The PIE commission found that potentially valuable innovations occur throughout the advanced manufacturing sector—from academic labs to shop floors—and in companies of all sizes, from multinational conglomerates to specialized “Main Street” firms. However, there are holes in the “ecosystem” of advanced manufacturing in the United States—gaps that particularly inhibit innovative smaller firms. The report suggests that new policies, partnerships and programs can help create innovation-based growth and jobs. Many of the results are detailed in Making in America (MIT Press, 2013), written by Suzanne Berger, with the PIE Task Force. Berger is the Raphael Dorman-Helen Starbuck Professor of Political Science, and a co-chair of the MIT PIE Commission.  

Story at MIT News  |  Making in America (MIT Press, 2013) |  3Q with Suzanne Berger |  Slice of MIT 


On the state of the American dream | Solow
This U.S. News article on inequality and middle-class stagnation quotes MIT economist Robert Solow, who says, “evidence of the importance of the digital revolution is everywhere except in the productivity numbers.”
Story at US News

The American worker | David Autor
In 1979, middle-skill jobs accounted for 57 percent of the jobs in the U.S. economy, according to calculations by David Autor, an economist at the Massachusetts Institute of Technology. By 2009, the share was down to 46 percent.
Story at the Washington Post | Autor webpage


Economy in Society: Essays in Honor of Michael J. Piore | MIT Press, 2012
In Economy in Society, five prominent social scientists honor Michael J. Piore, MIT Professor of Political Science, in original essays that explore key topics in Piore’s work and make significant independent contributions in their own right. Piore is distinctive for his original research that explores the interaction of social, political, and economic considerations in the labor market and in the economic development of nations and regions. The essays in this volume reflect this rigorous interdisciplinary approach to important social and economic questions.

Working in America | Michael Piore

The American labor market faces many deep-rooted problems, including persistence of a large low-wage sector, worsening inequality in earnings, employees' lack of voice in the workplace, and the need of employers to maximize flexibility. This book traces today's labor-market policy and laws back to the New Deal and to a second wave of social regulation that began in the 1960s.

Big Mac test shows job market is not distributing wealth
If the job market — that most critical institution of capitalist societies, the principal vehicle to distribute the nation’s wealth among its people — cannot keep hardworking people out of poverty and spread prosperity more broadly, how will it be done? Article quotes MIT economist David Autor.
Story at the New York Times

The Life of Cheese: Crafting Food and Value in America | Heather Paxson
An anthropological study of American artisanal cheese and the people who make it. Cheese is alive, and alive with meaning. This study tells the story of how craftwork has become a new source of cultural and economic value for producers as well as consumers. By exploring the life of cheese, Paxson helps rethink the politics of food, land, and labor today.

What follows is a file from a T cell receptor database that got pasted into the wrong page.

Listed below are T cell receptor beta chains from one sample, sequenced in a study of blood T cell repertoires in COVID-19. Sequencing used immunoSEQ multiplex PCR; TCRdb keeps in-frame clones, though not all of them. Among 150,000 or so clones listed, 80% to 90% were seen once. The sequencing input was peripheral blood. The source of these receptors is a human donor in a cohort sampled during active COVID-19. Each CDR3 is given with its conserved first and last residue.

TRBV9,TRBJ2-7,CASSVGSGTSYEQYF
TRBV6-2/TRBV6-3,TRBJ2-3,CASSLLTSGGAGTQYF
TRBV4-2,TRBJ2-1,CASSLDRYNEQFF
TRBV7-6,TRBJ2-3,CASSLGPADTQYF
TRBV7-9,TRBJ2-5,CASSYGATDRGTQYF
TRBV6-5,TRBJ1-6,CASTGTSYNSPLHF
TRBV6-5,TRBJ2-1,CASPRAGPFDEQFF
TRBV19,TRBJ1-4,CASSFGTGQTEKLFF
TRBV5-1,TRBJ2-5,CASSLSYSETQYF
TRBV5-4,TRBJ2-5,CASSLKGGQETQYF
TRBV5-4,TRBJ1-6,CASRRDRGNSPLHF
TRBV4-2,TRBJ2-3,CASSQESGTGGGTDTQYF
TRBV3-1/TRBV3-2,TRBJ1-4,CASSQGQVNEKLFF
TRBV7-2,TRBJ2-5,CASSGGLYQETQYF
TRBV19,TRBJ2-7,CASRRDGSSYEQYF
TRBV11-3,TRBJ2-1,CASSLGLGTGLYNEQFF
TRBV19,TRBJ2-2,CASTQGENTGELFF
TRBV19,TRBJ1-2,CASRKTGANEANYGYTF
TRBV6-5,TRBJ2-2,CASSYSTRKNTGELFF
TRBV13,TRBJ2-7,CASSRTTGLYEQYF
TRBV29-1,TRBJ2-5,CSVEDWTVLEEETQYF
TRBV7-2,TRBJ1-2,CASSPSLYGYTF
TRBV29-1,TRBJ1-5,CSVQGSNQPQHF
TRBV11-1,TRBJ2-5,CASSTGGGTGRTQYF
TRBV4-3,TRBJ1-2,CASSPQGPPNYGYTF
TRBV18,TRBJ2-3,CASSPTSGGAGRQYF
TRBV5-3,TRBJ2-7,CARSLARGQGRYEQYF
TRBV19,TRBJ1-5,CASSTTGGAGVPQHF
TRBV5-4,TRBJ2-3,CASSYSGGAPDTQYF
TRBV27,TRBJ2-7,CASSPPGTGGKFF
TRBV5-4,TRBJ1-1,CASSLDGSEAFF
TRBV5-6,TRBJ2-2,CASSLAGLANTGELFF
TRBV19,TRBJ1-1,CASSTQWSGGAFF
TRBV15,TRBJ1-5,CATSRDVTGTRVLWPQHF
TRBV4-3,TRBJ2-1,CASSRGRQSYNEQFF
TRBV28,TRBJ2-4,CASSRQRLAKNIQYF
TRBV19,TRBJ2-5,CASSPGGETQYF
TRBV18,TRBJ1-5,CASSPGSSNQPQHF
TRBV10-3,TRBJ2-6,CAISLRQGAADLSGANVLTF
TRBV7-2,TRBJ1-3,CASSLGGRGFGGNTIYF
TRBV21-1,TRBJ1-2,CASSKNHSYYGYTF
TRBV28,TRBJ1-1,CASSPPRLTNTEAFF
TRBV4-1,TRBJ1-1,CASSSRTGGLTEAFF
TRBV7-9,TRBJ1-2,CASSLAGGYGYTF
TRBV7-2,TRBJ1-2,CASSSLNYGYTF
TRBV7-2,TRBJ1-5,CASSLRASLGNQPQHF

Life of Cheese websiteUniversity of California Press  |  Video: Paxson on artisan cheese



Is labor’s share of income declining? | Piketty and Rognlie
Questions about the analysis of former MIT economics faculty Thomas Piketty are explored in the Wall Street Journal, including those raised by current MIT economics graduate student Matthew Rognlie.
Story at the Wall Street Journal

Why do people earn what they earn? | David Autor
"As MIT economist David Autor notes in a new paper, leaders in the late 1800s and early 1900s, particularly in the farm states, anticipated the coming tectonic shift in the economy and worked to prepare the population for it."
Story at The Boston Globe

Why do women leave engineering?
Study: Group dynamics of teamwork and internships deter many women in the profession.
Story at MIT News

What can be done about income inequality? | Robert Solow
Redistributing income with taxes and transfers is largely failing to close the income gap. Perhaps it’s time to try a corporate approach.
Story at the New York Times

Workplace diversity can help the bottom line | Sara Ellison
MIT economist scrutinizes firm data suggesting diverse offices function more effectively.
Story by Peter Dizkies at MIT News

What’s the future of wealth — and inequality? | Thomas Piketty
At MIT, “rock star” economist Thomas Piketty presents and defends work on inequality. Piketty has longstanding MIT ties: He was an assistant professor at the Institute from 1993 to 1995, and returned as a visiting professor in the 2000-2001 academic year. He has also co-authored articles with multiple MIT scholars.
Story at MIT NewsRelated from The Guardian: Why is Piketty's book a bestseller?

Q&A | U.S. inequality issues among the “99 percent”
In an article in Science, MIT economist David Autor moves the U.S. inequality discussion beyond the 1% vs. 99% comparison. In the long run, he says, "the best policies we have to combat inequality involve investing in our citizenry. Higher education, and public education, is America’s best idea. Those investments also include preschool, good primary and secondary schools, and adequate nutrition and health care."
Story by Peter Dizikes at MIT News